Similar to Haverhill, New Mobile Clinic Will Bring Care Directly to Methuen’s Unhoused Population

Greater Lawrence Family Health Center President and CEO Guy L. Fish said during yesterday’s ribbon-cutting everyone, including unhoused people, has a right to healthcare. (WHAV News photograph.)

(Additional photograph below.)

A third mobile health clinic—the other two already serving Haverhill’s and Lawrence’s homeless—allows the Greater Lawrence Family Health Center’s homeless healthcare program to expand its direct-to-patient primary care into Methuen.

During yesterday’s ribbon-cutting, Health Center President and CEO Guy L. Fish said, “It’s super, super important that we get under the bridges, to the shelters, to the hotels where new immigrant families are being housed, and bring healthcare to them because healthcare is a human right.” Mobile clinics are necessary for those who can’t navigate the hospital system, or don’t have the means to get there, he added.

Roughly the size of a large RV, the brand-new vehicle has three rooms. In the frontmost, the three-to-five-person staff can do simple assessments—take vital signs, do lab work or offer vaccines, said Health Care for the Homeless Medical Director Dr. Ryan Dono. The middle one functions both as a waiting area and space for evaluation. The third room, separated by a door, looks like a scaled down doctor’s office, allowing staff to perform full physical exams.

He said they do mostly the same procedures as at their brick-and-mortar office, including women’s health exams, ultrasounds and treating Hepatitis C. “Being able to treat people for Hepatitis C in the moment is an amazing intervention,” he added.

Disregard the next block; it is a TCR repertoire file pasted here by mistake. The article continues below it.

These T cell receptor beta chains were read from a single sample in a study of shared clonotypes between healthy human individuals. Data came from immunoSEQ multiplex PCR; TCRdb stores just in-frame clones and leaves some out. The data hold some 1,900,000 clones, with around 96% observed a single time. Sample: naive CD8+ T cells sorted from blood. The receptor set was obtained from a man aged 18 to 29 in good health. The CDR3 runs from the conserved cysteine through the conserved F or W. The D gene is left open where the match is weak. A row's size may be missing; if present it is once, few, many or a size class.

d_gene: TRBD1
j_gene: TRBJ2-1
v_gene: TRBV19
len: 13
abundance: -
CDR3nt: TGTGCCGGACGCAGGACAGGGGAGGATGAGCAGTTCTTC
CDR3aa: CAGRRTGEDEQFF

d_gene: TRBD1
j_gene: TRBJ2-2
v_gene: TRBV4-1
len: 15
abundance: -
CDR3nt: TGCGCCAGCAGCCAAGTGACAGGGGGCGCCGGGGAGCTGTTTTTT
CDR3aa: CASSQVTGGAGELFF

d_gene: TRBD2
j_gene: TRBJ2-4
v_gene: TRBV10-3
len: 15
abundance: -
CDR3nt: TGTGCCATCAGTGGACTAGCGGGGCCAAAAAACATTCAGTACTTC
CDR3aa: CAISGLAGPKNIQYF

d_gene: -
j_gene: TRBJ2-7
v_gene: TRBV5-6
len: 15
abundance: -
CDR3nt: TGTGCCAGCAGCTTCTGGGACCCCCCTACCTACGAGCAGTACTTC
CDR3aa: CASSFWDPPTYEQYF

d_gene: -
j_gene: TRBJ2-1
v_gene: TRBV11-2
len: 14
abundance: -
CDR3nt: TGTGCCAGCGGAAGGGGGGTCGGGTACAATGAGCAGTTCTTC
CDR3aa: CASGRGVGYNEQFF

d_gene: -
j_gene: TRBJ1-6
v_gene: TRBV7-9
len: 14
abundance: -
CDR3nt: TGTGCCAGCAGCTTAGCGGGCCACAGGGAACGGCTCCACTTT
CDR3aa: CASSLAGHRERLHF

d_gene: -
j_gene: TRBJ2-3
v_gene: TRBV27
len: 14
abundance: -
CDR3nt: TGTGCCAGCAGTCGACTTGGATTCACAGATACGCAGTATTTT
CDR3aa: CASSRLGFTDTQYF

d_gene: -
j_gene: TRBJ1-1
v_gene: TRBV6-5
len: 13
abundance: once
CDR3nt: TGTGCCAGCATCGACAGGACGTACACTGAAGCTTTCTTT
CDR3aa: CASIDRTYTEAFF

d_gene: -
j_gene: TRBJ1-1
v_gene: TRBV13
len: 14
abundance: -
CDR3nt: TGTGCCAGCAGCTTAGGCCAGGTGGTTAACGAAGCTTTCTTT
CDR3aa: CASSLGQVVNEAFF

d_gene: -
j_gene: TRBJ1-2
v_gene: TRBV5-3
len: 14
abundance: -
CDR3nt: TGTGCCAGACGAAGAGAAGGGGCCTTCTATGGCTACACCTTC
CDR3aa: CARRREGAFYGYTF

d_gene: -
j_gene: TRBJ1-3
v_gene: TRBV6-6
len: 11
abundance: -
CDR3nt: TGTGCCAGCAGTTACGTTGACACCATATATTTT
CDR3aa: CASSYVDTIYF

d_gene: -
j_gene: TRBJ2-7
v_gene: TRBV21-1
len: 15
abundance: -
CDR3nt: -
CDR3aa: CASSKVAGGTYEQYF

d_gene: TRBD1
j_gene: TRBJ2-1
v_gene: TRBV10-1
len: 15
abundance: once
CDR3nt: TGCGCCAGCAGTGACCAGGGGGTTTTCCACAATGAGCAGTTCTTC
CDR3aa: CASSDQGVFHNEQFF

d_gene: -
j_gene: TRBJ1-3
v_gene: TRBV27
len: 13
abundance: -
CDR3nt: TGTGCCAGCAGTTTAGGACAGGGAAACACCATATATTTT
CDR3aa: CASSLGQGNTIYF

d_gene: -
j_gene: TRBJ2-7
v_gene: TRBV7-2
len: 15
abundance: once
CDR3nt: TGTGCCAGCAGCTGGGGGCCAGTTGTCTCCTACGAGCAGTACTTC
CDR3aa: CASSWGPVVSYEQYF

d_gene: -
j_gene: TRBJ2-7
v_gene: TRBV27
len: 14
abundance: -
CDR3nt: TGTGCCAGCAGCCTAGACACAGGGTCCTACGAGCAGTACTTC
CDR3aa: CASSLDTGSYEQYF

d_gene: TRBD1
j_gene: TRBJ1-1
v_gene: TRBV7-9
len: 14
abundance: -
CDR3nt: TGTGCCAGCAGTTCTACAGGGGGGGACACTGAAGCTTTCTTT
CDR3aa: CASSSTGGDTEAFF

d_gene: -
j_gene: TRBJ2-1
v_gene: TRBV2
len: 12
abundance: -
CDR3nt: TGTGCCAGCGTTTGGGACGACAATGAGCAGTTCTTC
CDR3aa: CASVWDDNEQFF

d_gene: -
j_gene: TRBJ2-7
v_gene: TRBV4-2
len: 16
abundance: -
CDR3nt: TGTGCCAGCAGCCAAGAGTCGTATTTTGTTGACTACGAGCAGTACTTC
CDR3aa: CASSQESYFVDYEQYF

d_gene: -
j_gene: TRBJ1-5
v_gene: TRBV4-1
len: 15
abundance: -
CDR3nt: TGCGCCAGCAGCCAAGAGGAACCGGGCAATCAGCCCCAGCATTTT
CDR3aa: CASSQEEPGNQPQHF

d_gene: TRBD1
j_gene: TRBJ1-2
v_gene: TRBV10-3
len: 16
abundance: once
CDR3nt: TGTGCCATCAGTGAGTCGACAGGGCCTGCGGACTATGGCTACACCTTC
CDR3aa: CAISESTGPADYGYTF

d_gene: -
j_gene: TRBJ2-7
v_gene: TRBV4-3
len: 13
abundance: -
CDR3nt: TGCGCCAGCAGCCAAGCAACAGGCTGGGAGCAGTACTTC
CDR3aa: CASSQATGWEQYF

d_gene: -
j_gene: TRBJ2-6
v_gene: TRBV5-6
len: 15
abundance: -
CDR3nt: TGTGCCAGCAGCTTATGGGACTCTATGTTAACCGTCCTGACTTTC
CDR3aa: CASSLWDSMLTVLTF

The two mobile clinics currently in operation serve unsheltered people experiencing homelessness, as well as unhoused people in emergency shelters. They cover Haverhill and Lawrence, stopping by drop-in centers like Common Ground Café. With one of their current vehicles a little too small, and the other no longer mobile, Dono said the new addition will allow program staff to reach Methuen beginning this fall and conduct more regular visits to encampments starting in July.

Particularly in Lawrence, he said community outreach workers already “check in on people, help clean up syringes and offer people services and engage with them all the time… So it’s just adding a doctor to the mix that can provide care at the moment.”

The new vehicle was paid for by donations including $150,000 from the Arbella Insurance Foundation and $100,000 from the Yawkey Foundation. MassDevelopment also contributed money. Dono said, “The current care that we have on our mobile unit is always really busy, and as we expand services, it’s always my dream that we’ll have more time with patients.”

State Sen. Pavel M. Payano said at yesterday’s event he advocated for Health Care for the Homeless on Beacon Hill, and recently heard it may receive an additional $250,000 from the state. The budget amendment awaits approval in conference committee. Dono said he would use the extra money to add therapists and psychiatrists to his team.

Roughly the size of a large RV, the brand-new mobile health clinic has three rooms for exams. (WHAV News photograph.)

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